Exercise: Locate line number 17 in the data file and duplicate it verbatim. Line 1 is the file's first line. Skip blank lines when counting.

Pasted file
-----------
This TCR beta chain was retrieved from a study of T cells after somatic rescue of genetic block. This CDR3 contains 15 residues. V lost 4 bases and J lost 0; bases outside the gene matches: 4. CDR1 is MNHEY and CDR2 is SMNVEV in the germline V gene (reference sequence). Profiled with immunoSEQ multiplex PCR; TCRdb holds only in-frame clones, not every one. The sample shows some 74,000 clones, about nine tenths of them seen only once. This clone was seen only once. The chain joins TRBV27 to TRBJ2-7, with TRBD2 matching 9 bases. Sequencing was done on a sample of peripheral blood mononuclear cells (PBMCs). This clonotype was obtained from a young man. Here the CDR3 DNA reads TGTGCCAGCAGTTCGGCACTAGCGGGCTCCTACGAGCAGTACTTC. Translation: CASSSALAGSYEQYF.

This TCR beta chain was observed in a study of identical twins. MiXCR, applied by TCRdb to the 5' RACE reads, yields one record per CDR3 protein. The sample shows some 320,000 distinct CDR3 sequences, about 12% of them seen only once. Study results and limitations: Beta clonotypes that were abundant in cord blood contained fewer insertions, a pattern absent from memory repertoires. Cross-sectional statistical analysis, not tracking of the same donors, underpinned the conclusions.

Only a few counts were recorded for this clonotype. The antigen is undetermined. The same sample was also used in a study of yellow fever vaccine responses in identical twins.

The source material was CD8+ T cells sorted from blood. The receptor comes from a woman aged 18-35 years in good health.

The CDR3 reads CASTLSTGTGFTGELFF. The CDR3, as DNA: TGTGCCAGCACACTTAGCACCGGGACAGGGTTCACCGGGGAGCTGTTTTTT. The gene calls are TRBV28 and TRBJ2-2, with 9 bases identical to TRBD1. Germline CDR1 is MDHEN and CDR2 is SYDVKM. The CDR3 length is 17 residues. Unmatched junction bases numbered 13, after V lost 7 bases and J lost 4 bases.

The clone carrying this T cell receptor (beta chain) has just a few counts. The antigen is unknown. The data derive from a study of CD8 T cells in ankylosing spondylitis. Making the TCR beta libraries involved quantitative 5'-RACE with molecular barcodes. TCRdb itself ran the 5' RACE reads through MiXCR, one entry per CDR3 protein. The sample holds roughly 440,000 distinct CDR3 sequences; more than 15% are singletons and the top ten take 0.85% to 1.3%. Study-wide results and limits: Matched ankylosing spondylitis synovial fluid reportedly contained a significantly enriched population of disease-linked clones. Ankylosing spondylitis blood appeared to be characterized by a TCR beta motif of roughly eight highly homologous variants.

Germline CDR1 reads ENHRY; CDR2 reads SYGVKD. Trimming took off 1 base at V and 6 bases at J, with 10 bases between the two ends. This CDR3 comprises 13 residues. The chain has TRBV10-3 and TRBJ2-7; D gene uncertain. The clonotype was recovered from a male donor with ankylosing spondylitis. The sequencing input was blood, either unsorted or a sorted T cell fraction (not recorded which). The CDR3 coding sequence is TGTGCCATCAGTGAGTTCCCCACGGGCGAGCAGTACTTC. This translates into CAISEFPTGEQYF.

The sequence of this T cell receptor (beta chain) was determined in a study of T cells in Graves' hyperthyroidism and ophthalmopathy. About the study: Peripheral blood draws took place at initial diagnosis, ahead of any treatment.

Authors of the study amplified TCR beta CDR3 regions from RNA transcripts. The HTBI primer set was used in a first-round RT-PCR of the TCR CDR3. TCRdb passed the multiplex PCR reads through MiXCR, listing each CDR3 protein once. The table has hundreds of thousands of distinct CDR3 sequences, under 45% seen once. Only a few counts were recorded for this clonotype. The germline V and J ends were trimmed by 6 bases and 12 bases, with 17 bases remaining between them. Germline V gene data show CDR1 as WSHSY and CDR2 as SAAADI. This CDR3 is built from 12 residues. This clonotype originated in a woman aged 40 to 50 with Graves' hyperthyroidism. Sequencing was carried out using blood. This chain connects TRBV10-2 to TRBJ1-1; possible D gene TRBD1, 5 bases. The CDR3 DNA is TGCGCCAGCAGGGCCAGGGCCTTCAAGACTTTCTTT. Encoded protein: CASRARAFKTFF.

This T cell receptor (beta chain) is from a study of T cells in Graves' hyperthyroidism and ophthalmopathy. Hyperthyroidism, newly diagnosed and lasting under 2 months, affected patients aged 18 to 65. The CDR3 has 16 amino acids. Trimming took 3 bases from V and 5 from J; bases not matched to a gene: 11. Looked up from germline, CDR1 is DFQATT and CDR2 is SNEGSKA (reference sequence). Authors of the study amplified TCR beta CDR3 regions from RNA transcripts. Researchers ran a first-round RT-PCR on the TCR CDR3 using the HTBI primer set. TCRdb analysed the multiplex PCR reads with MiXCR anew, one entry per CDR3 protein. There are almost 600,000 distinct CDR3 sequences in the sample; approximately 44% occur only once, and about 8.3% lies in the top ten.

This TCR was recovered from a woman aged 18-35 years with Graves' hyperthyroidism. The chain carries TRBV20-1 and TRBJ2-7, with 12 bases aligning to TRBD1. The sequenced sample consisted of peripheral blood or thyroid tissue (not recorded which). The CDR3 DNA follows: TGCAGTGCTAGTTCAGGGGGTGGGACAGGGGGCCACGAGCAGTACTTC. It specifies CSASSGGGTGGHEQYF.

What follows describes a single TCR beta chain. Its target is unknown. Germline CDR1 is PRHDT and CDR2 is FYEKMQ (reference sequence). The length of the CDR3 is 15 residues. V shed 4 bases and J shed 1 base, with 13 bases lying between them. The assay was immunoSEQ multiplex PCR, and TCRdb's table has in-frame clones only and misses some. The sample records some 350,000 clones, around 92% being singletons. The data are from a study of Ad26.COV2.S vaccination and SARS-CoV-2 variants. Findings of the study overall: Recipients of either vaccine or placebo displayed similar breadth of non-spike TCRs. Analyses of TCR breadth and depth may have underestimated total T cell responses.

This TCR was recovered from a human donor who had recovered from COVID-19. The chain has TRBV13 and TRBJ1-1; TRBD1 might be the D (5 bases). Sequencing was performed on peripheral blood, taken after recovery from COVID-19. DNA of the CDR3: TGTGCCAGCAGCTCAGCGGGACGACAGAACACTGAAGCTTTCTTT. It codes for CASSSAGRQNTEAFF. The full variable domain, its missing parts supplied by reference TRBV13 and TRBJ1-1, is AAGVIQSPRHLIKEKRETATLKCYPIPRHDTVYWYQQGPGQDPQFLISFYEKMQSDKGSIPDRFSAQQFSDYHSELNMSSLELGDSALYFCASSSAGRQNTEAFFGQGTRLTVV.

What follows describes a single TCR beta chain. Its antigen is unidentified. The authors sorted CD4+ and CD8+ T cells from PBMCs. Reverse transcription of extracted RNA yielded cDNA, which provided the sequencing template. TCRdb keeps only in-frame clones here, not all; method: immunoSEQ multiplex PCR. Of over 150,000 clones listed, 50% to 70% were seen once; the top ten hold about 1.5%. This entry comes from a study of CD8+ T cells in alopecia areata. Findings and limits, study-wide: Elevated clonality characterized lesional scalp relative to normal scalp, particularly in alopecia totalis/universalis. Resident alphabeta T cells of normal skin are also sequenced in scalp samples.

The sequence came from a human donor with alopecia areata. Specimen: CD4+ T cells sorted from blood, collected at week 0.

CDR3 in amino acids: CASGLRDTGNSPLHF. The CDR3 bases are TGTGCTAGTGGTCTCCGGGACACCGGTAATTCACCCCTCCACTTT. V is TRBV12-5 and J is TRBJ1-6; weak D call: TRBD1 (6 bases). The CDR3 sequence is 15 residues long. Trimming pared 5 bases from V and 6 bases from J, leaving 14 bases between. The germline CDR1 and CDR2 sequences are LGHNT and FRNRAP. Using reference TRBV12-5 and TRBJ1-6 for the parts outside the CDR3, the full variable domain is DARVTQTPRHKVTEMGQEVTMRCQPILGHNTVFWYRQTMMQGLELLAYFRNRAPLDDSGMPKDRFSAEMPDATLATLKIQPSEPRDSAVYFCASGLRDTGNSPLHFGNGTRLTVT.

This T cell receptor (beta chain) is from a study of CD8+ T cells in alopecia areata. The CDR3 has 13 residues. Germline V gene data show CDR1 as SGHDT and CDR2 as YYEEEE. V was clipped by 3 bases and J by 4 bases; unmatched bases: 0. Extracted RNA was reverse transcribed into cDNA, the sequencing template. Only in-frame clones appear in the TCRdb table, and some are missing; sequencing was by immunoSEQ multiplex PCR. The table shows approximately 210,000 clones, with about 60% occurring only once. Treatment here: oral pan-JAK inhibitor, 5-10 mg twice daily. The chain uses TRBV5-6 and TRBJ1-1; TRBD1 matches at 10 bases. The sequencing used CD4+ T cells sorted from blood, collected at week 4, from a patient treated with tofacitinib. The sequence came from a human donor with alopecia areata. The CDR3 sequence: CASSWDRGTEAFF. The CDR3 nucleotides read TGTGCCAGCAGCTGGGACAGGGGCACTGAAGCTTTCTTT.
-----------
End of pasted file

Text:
This T cell receptor (beta chain) is from a study of CD8+ T cells in alopecia areata. The CDR3 has 13 residues. Germline V gene data show CDR1 as SGHDT and CDR2 as YYEEEE. V was clipped by 3 bases and J by 4 bases; unmatched bases: 0. Extracted RNA was reverse transcribed into cDNA, the sequencing template. Only in-frame clones appear in the TCRdb table, and some are missing; sequencing was by immunoSEQ multiplex PCR. The table shows approximately 210,000 clones, with about 60% occurring only once. Treatment here: oral pan-JAK inhibitor, 5-10 mg twice daily. The chain uses TRBV5-6 and TRBJ1-1; TRBD1 matches at 10 bases. The sequencing used CD4+ T cells sorted from blood, collected at week 4, from a patient treated with tofacitinib. The sequence came from a human donor with alopecia areata. The CDR3 sequence: CASSWDRGTEAFF. The CDR3 nucleotides read TGTGCCAGCAGCTGGGACAGGGGCACTGAAGCTTTCTTT.